Vol. 19, No. 38

Aug. 24, 2000

Corporate lawyer named Edgar S. Woolard Chair

Elson, CharlesIn a move praised by the corporate law community, the University has attracted to a new faculty position one of the top experts in the legal framework that governs American business.

Charles M. Elson, a lawyer, corporate director and law professor, on Aug. 1 became the first Edgar S. Woolard Jr. Chair of Corporate Governance in the College of Business and Economics.

The Woolard Chair of Corporate Governance and a proposed Center for Corporate Governance are a natural fit at the University because of Delaware's world prominence as a corporate capital, UD Provost Mel Schiavelli said.

"Delaware occupies such a very special location with respect to corporate governance, with about half of the Fortune 500 companies and corporations on the New York Stock Exchange incorporated here," President David P. Roselle said. "Marrying the University's academic expertise in this area with the corporate and legal communities will help build better governance models that benefit everyone."

The endowment for the Woolard Chair was created with $1 million in gifts from his friends and colleagues, as well as contributions from several corporations.

The donors sought to honor the former chairman and chief executive of the DuPont Co., who led the giant chemical company, based in Wilmington, through a major restructuring in the 1990s that positioned the company for the 21st century. In April, Woolard was inducted into the highly prestigious National Business Hall of Fame.

Elson, who previously was professor of corporate law at Stetson College of Law in St. Petersburg, Fla., brings business experience to the job. For example, as a member of the board of Sunbeam Corp.–brought on by then-CEO Alfred J. DunlapElson invested $100,000 of his own money in the company. When shares of Sunbeam began to plummet, Elson thought like a shareholder. He helped remove Dunlap, who had come to be known as "Chainsaw Al" for the deep job cuts he made as part of his strategy for turning around troubled companies.

A graduate of Harvard University and the University of Virginia School of Law, Elson handled mergers and acquisitions and corporate finance as a lawyer with Sullivan & Cromwell in New York during the late 1980s. He currently serves on two corporate boards in addition to Sunbeam, Nuevo Energy Co. and Circon Corp.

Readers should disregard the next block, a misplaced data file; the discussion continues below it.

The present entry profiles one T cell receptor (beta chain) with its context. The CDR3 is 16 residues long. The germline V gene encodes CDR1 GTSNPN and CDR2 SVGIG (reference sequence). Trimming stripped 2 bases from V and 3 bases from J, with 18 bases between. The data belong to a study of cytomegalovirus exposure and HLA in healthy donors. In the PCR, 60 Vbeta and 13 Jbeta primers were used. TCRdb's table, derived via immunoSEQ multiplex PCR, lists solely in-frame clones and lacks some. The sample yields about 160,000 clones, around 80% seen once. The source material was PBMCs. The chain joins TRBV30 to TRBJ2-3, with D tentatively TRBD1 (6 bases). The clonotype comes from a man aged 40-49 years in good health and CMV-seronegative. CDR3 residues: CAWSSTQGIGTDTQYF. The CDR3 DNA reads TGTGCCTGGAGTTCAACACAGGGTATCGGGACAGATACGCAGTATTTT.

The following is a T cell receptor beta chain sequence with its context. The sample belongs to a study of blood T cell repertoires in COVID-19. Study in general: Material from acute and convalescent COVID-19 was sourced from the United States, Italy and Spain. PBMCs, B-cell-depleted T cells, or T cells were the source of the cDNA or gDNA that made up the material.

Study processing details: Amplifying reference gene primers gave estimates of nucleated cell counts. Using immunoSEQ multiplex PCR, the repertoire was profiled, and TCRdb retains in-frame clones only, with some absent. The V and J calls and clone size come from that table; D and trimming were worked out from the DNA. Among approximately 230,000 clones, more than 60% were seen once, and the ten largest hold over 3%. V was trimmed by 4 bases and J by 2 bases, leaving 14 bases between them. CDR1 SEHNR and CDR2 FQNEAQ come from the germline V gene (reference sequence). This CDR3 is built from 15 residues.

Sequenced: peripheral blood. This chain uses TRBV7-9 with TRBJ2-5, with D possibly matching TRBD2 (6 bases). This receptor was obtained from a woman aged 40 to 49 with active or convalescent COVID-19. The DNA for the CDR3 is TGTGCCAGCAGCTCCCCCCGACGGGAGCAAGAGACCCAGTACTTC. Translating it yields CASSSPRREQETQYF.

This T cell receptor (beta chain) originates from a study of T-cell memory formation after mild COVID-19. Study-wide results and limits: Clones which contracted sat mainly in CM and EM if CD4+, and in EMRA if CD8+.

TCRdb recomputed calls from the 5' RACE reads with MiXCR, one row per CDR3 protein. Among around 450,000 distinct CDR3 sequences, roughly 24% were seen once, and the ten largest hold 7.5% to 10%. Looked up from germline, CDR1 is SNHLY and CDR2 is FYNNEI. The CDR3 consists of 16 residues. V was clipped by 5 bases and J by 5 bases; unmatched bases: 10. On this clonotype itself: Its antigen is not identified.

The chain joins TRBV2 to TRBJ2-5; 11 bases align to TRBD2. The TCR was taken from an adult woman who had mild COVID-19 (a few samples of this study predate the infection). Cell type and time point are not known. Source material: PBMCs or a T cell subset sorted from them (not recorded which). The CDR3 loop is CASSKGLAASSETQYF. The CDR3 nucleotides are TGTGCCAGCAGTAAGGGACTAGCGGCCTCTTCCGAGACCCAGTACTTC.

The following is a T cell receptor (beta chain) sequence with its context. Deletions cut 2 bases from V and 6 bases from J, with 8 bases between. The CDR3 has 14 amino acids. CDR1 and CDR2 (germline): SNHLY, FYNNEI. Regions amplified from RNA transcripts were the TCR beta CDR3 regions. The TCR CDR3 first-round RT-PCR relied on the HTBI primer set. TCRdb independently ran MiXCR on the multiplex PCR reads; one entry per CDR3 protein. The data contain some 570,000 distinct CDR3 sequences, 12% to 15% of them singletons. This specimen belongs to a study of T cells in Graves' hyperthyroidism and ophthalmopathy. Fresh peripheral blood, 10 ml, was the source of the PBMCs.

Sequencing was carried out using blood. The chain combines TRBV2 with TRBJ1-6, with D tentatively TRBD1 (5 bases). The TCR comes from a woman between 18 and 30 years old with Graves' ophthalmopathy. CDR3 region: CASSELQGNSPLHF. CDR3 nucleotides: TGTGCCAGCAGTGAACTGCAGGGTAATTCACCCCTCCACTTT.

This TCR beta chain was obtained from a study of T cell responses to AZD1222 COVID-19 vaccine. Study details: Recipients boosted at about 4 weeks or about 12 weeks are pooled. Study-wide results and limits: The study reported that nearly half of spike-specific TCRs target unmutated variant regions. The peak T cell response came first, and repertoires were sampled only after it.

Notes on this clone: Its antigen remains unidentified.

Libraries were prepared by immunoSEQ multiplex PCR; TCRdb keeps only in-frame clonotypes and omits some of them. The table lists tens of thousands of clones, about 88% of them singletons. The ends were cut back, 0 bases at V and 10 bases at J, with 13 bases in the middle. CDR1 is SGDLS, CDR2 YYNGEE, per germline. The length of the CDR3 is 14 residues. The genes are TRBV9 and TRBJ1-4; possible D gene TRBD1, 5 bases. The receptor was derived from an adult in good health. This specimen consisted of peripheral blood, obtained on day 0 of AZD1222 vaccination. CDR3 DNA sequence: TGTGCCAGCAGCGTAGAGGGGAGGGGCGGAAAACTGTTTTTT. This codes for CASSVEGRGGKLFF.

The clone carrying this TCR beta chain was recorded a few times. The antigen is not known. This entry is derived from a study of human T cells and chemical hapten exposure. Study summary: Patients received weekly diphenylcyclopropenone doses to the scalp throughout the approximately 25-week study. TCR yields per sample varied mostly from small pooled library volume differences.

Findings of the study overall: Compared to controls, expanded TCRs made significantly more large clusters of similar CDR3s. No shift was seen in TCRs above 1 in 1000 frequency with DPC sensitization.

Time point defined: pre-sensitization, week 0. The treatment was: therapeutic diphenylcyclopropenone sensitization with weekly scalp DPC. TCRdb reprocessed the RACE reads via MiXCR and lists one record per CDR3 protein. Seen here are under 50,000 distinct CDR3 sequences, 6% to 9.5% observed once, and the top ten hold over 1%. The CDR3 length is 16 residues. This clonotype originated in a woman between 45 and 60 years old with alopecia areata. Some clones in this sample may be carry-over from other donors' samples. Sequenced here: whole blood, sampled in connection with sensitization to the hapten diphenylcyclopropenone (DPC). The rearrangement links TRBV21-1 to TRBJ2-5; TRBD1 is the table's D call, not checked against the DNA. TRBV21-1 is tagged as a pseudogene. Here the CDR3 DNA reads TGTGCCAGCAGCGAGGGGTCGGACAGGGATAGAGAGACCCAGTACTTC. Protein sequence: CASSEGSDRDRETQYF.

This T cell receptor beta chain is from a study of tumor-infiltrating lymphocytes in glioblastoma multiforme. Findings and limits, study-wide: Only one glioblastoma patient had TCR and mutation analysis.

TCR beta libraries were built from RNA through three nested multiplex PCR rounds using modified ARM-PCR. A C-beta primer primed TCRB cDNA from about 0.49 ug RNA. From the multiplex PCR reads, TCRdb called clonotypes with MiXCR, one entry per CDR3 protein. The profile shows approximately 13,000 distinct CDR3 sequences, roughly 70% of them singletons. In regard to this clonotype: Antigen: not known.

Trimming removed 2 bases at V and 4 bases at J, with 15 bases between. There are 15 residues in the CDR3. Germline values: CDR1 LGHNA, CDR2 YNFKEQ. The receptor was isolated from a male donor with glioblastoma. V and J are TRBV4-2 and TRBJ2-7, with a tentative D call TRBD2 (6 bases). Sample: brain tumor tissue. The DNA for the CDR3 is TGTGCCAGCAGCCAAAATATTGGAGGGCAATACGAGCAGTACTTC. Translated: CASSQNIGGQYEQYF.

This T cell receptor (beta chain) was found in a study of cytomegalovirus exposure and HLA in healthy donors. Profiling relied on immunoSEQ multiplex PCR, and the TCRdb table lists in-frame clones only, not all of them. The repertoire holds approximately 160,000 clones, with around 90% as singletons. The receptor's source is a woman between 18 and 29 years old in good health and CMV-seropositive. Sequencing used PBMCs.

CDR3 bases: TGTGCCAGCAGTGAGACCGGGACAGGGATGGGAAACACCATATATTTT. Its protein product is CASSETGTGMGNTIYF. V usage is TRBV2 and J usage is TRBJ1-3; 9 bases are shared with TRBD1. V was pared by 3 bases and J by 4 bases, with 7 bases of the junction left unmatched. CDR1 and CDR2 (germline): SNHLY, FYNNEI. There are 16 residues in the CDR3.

He also has been a member of a number of blue-ribbon commissions, including an advisory council of the National Association of Corporate Directors.

"Elson is very well-grounded in the real world of governance," said UD trustee William T. Allen, who was the chief judge--or chancellor--of Delaware's Court of Chancery from 1985 to 1997. Allen, who now is professor of law and director of the Center for Law and Business at New York University, said Elson "has a wonderful network of people in business, law, finance and academia."

The proposed Center for Corporate Governance will create a forum for the discussion and research of significant issues affecting shareholders, directors and corporate officers, Elson said.

A strong believer that directors should be more than "parsley on the fish"–as a U.S. Steel chief executive once described them–Elson said he has a list of governance issues he will open for debate during the academic year 2000-2001.

Among them are the push to make directors own stock in the companies on whose boards they serve, director compensation, corporate philanthropy, institutional investor activism and the drive for independent boards.

The new center will offer conferences and workshops, as well as encouraging research and publication on corporate governance issues. One goal is to bring about changes in governance through education and discussion.

"It's so logical for Delaware and the University," Michael J. Ginzberg, newly appointed dean of the College of Business and Economics, said. "I think it's a wonderful opportunity to look at the legal side and the financial side and see how corporate structure and performance interact."

Companies like to incorporate in Delaware for several reasons. The state's 100-year body of corporate case law has become the rule in corporate America. In addition to the case law, Delaware has the specialized Court of Chancery and respected Supreme Court.

Elson said he believes the state's role is only going to increase as developing economies look to the U.S. model for their emerging businesses. Indeed, there's more attention on corporate governance issues than ever before, he said, which makes the University's initiatives all that more significant.

All these factors–and the state's respected bar–made it an easy decision to accept the offer of the Woolard Chair, Elson said.

"This was something I couldn't turn down, given the opportunity," he said.

–Maureen Milford and Beth Thomas